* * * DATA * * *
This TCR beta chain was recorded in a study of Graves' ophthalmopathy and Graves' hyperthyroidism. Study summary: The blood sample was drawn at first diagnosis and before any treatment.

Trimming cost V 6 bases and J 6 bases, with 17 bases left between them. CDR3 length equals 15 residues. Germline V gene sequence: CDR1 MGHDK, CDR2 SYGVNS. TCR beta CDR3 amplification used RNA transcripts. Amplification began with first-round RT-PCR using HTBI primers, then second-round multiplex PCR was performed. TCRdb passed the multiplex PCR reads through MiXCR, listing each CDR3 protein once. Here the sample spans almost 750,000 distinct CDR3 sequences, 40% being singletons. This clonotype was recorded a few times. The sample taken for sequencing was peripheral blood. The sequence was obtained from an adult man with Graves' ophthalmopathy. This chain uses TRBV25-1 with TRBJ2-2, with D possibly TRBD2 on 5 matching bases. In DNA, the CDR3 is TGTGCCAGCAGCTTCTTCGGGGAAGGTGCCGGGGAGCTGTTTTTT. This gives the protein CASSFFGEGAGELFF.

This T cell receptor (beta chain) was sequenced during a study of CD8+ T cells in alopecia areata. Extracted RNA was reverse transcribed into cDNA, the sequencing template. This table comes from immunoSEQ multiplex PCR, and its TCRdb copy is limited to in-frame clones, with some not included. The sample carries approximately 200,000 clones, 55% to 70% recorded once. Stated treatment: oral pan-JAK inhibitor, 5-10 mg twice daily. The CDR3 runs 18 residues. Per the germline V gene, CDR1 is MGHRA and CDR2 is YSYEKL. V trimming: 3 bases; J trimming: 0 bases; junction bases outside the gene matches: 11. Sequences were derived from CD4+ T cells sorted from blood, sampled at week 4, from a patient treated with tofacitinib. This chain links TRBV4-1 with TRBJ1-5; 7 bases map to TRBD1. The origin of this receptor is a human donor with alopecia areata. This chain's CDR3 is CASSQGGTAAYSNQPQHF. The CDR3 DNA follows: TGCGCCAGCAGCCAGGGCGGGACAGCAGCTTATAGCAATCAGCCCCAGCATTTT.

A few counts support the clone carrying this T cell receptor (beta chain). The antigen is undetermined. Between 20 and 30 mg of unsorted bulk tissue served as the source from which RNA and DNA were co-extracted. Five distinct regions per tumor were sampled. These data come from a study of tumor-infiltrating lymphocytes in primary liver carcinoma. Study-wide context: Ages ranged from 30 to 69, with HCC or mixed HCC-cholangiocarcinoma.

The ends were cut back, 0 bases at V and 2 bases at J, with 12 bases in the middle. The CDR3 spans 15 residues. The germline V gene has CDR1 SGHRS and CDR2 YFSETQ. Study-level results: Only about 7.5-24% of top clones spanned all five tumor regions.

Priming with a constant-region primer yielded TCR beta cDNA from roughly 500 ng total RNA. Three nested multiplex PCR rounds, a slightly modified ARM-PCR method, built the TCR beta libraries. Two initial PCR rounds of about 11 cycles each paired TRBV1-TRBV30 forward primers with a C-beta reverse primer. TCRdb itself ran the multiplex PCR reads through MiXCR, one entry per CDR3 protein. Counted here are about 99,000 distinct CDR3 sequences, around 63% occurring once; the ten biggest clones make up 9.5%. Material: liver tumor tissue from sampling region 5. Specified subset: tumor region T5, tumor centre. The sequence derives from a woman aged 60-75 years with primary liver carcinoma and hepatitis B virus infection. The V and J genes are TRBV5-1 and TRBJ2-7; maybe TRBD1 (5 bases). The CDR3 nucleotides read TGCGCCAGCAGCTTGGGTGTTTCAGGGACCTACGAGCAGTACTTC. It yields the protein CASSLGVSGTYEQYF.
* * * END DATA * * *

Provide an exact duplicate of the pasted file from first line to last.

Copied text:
This TCR beta chain was recorded in a study of Graves' ophthalmopathy and Graves' hyperthyroidism. Study summary: The blood sample was drawn at first diagnosis and before any treatment.

Trimming cost V 6 bases and J 6 bases, with 17 bases left between them. CDR3 length equals 15 residues. Germline V gene sequence: CDR1 MGHDK, CDR2 SYGVNS. TCR beta CDR3 amplification used RNA transcripts. Amplification began with first-round RT-PCR using HTBI primers, then second-round multiplex PCR was performed. TCRdb passed the multiplex PCR reads through MiXCR, listing each CDR3 protein once. Here the sample spans almost 750,000 distinct CDR3 sequences, 40% being singletons. This clonotype was recorded a few times. The sample taken for sequencing was peripheral blood. The sequence was obtained from an adult man with Graves' ophthalmopathy. This chain uses TRBV25-1 with TRBJ2-2, with D possibly TRBD2 on 5 matching bases. In DNA, the CDR3 is TGTGCCAGCAGCTTCTTCGGGGAAGGTGCCGGGGAGCTGTTTTTT. This gives the protein CASSFFGEGAGELFF.

This T cell receptor (beta chain) was sequenced during a study of CD8+ T cells in alopecia areata. Extracted RNA was reverse transcribed into cDNA, the sequencing template. This table comes from immunoSEQ multiplex PCR, and its TCRdb copy is limited to in-frame clones, with some not included. The sample carries approximately 200,000 clones, 55% to 70% recorded once. Stated treatment: oral pan-JAK inhibitor, 5-10 mg twice daily. The CDR3 runs 18 residues. Per the germline V gene, CDR1 is MGHRA and CDR2 is YSYEKL. V trimming: 3 bases; J trimming: 0 bases; junction bases outside the gene matches: 11. Sequences were derived from CD4+ T cells sorted from blood, sampled at week 4, from a patient treated with tofacitinib. This chain links TRBV4-1 with TRBJ1-5; 7 bases map to TRBD1. The origin of this receptor is a human donor with alopecia areata. This chain's CDR3 is CASSQGGTAAYSNQPQHF. The CDR3 DNA follows: TGCGCCAGCAGCCAGGGCGGGACAGCAGCTTATAGCAATCAGCCCCAGCATTTT.

A few counts support the clone carrying this T cell receptor (beta chain). The antigen is undetermined. Between 20 and 30 mg of unsorted bulk tissue served as the source from which RNA and DNA were co-extracted. Five distinct regions per tumor were sampled. These data come from a study of tumor-infiltrating lymphocytes in primary liver carcinoma. Study-wide context: Ages ranged from 30 to 69, with HCC or mixed HCC-cholangiocarcinoma.

The ends were cut back, 0 bases at V and 2 bases at J, with 12 bases in the middle. The CDR3 spans 15 residues. The germline V gene has CDR1 SGHRS and CDR2 YFSETQ. Study-level results: Only about 7.5-24% of top clones spanned all five tumor regions.

Priming with a constant-region primer yielded TCR beta cDNA from roughly 500 ng total RNA. Three nested multiplex PCR rounds, a slightly modified ARM-PCR method, built the TCR beta libraries. Two initial PCR rounds of about 11 cycles each paired TRBV1-TRBV30 forward primers with a C-beta reverse primer. TCRdb itself ran the multiplex PCR reads through MiXCR, one entry per CDR3 protein. Counted here are about 99,000 distinct CDR3 sequences, around 63% occurring once; the ten biggest clones make up 9.5%. Material: liver tumor tissue from sampling region 5. Specified subset: tumor region T5, tumor centre. The sequence derives from a woman aged 60-75 years with primary liver carcinoma and hepatitis B virus infection. The V and J genes are TRBV5-1 and TRBJ2-7; maybe TRBD1 (5 bases). The CDR3 nucleotides read TGCGCCAGCAGCTTGGGTGTTTCAGGGACCTACGAGCAGTACTTC. It yields the protein CASSLGVSGTYEQYF.